We use cookies to provide you with a great user experience. By using our site, you accept our use of cookies. You can review our cookie and privacy policy here.
  • Service & Support

    Contact Us

    Our Customer Service team is available from 8am to 6:00pm, ET, Monday through Friday. Live chat is available from 8am to 5:30pm ET, Monday-Friday.

    Email Customer Service

    International Sales & Service

    We serve educators in more than 170 countries worldwide. Create a quote request on our website or contact our International Sales Team.

    International Ordering
  • Shopping

    Login or register now to maximize your savings and access profile information, order history, tracking, shopping lists, and more.

  • Quick
  • My Cart

    My Cart

    Your Shopping Cart is currently empty. Use Quick Order or Search to quickly add items to your order!

The Lava Lamp Lab: A Guided-Inquiry Approach to Intermolecular Forces

Marc Seigel
Chemistry Teacher, Middletown HS South
Middletown, NJ

October 2015

Guiding questions and student-generated questions are essential for a successful guided-inquiry activity. I created the lava lamp lab as a starter activity for my honors and college-prep chemistry classes to introduce intermolecular forces.

Unit Essential Question

What would the world look like if water were non-polar?


  1. Develop a list of rules for creating the perfect lava lamp.
  2. Explain why certain substances will react with water, but not oil.


Note: This procedure should be explained orally to keep the class together and allow the teacher to record all questions asked for later reference. The students should then be divided into groups of 3 or 4, with each student assigned a specific job.

  1. Obtain one 400 mL or 600 mL beaker, 1 dropper of food coloring, and 2 antacid tablets (Alka-Seltzer®).
  2. One member of the group should fill the container a quarter of the way with tap water.
  3. A second member of the group should add to the beaker twice as much vegetable oil as there is water.
    1. At this point, write down something you observe about the border between the oil and water. Is there anything surprising about what you see?
    2. Which substance is heavier?
  4. The third group member should add 4 to 5 large drops of food coloring. As the drops fall through the liquid, make careful observations about what you see.
    1. Did the food coloring interact differently with the oil than it did with the water? Discuss what you saw with your group and develop a hypothesis to explain what you observed.
  5. The fourth group member should break the first antacid tablet in half and drop it into the beaker. Observe.
    1. Is the tablet dissolving or is there a chemical reaction occurring?
    2. Did the tablet interact with the oil differently than the water?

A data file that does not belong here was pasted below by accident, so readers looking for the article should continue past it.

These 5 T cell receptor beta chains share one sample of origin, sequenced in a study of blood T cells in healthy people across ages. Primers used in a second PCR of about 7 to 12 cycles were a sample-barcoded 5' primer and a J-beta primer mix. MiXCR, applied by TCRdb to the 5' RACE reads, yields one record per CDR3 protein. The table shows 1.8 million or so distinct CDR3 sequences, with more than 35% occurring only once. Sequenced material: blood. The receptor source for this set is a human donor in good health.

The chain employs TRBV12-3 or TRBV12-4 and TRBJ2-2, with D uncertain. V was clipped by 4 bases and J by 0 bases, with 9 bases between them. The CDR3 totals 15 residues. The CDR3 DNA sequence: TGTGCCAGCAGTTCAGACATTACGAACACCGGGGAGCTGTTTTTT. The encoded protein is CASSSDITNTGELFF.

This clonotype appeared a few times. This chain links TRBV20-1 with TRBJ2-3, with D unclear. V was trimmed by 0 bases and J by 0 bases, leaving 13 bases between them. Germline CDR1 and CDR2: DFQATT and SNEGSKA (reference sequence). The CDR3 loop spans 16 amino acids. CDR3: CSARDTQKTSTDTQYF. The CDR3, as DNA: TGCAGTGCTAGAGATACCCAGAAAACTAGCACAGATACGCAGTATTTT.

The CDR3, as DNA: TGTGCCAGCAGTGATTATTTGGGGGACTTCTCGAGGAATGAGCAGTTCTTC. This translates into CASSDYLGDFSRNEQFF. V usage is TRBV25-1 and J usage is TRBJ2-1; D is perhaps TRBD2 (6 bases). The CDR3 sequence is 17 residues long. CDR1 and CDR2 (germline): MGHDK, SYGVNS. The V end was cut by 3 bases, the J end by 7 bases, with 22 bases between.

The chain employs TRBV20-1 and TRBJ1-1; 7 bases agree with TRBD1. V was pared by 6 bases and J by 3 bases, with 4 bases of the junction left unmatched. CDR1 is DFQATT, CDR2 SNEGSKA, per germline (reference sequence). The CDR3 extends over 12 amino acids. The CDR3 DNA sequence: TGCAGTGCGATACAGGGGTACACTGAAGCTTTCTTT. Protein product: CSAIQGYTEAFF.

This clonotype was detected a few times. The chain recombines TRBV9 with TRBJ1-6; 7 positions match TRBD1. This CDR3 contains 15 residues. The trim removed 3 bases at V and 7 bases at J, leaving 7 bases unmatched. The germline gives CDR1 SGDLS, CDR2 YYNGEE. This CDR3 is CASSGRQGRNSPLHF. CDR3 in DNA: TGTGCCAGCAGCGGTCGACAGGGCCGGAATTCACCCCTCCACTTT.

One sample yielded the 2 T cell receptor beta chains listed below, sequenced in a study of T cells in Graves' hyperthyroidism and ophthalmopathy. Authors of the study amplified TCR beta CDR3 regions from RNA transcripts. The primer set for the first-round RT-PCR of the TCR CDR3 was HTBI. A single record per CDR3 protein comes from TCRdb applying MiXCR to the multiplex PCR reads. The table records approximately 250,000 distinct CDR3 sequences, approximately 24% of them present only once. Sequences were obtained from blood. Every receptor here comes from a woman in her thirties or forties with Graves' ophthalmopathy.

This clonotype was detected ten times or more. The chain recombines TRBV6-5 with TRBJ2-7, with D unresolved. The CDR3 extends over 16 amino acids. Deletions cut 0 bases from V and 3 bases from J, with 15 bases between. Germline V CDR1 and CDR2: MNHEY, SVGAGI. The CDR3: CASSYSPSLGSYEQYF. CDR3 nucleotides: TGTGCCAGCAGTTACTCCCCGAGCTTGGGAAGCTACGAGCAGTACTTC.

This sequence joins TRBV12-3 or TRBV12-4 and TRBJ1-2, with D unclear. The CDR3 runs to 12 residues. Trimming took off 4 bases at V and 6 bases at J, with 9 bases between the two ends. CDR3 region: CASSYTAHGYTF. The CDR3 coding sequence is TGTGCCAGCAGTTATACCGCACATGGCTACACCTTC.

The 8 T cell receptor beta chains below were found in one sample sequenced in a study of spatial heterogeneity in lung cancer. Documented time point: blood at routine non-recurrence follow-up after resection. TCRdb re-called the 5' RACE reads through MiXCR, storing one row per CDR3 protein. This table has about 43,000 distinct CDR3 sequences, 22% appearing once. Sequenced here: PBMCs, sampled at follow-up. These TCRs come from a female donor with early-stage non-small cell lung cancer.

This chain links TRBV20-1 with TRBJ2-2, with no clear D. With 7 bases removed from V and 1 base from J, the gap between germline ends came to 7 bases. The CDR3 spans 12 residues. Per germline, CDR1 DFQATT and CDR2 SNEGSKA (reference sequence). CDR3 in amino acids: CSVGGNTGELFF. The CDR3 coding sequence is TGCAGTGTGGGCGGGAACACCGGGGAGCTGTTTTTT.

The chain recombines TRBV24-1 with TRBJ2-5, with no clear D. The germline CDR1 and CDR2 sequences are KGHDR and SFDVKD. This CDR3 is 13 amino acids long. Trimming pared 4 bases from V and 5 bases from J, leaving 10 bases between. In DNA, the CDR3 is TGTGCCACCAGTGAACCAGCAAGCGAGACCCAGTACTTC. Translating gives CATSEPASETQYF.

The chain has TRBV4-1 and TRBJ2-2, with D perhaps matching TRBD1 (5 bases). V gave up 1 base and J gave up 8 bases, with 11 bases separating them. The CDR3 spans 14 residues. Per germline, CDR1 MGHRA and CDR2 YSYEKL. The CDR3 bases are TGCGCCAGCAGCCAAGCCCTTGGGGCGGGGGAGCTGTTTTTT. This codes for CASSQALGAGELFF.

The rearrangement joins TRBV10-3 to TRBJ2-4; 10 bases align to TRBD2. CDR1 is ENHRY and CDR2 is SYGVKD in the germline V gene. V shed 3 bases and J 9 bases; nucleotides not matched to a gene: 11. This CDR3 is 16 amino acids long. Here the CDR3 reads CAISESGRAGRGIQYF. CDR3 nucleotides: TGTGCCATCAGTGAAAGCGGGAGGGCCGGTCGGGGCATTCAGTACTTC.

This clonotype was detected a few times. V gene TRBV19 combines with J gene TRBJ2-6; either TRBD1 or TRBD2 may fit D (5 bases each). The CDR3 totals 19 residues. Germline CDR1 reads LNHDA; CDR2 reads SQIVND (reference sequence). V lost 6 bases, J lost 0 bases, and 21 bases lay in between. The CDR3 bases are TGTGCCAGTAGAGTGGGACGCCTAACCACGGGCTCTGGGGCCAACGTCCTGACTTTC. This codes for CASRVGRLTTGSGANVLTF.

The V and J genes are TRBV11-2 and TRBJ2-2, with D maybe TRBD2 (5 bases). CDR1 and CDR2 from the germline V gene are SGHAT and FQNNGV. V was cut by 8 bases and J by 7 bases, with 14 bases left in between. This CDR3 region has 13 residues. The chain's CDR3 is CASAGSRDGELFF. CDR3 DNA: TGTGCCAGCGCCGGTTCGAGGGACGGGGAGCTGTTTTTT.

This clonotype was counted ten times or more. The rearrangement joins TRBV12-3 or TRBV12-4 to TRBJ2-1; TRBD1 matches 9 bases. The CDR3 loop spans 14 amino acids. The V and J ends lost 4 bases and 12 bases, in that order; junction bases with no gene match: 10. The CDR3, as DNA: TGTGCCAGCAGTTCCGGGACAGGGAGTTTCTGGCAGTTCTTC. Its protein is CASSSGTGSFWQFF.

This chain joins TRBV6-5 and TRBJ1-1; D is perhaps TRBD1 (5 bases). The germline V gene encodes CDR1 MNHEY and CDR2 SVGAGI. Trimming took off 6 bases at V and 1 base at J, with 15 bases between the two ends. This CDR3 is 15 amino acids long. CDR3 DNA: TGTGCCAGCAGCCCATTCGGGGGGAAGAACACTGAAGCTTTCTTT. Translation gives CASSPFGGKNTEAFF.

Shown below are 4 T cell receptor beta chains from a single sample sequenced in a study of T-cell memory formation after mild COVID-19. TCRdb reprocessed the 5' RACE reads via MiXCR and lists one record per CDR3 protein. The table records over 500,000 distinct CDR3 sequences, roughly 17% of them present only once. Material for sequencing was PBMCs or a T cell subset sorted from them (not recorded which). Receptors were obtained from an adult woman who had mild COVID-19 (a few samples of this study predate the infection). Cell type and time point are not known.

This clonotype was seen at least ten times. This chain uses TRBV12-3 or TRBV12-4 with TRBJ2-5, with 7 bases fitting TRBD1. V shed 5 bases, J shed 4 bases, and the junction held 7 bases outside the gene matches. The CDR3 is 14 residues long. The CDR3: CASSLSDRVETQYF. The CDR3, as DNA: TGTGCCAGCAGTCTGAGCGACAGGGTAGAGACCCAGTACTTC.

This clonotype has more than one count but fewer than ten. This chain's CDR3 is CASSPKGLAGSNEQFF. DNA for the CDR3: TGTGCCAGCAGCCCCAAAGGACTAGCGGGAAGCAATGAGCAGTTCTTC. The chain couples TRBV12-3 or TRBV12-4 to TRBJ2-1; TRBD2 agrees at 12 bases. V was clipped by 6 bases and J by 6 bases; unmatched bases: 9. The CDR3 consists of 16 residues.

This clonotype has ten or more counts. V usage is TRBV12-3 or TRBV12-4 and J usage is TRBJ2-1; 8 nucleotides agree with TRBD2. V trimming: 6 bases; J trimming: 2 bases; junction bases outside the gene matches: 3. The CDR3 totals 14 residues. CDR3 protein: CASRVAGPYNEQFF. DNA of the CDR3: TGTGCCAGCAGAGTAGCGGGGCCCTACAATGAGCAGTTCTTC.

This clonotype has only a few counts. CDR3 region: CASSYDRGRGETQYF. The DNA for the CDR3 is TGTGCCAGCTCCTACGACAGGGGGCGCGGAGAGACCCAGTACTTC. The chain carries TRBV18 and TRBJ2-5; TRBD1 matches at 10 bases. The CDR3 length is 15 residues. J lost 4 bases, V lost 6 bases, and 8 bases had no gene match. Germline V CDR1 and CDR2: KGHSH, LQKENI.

6. Take the other half of the tablet and drop it into the beaker.
    1. Were your observations the same?
  7. Take out your cell phones, turn on the flashlight feature, and place the light under the beaker. Add the remaining tablet.
    1. Does the light shine through different parts of the mixture differently?
    2. Does the whole tablet react faster than the half tablet?
    3. What is similar between real lava lamps and the ones you created here?


  1. Watch this flipped video and take notes. It provides an overview of intermolecular forces. Note: Given the inquiry nature of this lab, the instructional video appears after the investigation has taken place rather than before.
  2. Use what you learn in the flipped video about IMFs and work with a partner to answer the following questions:
    1. Based on your observations about how the food coloring interacted with the oil versus the water, what intermolecular forces might exist around its molecules?
    2. Do IMFs alter a compound’s ability to react? Use observations in the lab to support your answer.
    3. If oil and water have opposite IMFs, why do they seem to mix at the border between them?

Activity extensions

I ask the class the questions posed above, and we discuss them together after they’ve had the opportunity to complete the post-lab. Note that the beginning questions are designed to get students to recall facts learned in my Introduction to Chemistry and Chemical Reactions units from earlier in the year, and have nothing to do with intermolecular forces.

Students know that food coloring dyes objects, but they are often surprised to realize it will not color oil. The food coloring will fall through the oil in a perfect drop until it hits the water barrier where it will sometimes stop—until the accumulated drops become too heavy and pass through. This leads to a discussion question: Can we make dyes that are oil soluble? Answer: Yes. (Check out a great demo about it at the blog Science Matters.) It can also spark a discussion about the type of substance found in a lava lamp.

Intermolecular forces primarily involve the interaction of molecules. At no point in this activity do I mention a single IMF, discuss molecular structure, or deal with polarity. The students have little understanding of these concepts because this activity was designed to generate questions they will attempt to answer through their study of the chemical principles in the unit.

Unlike the traditional approach of teaching the material before conducting labs, guided inquiry gives students the opportunity to learn by doing and make meaningful discoveries as they grapple with concepts.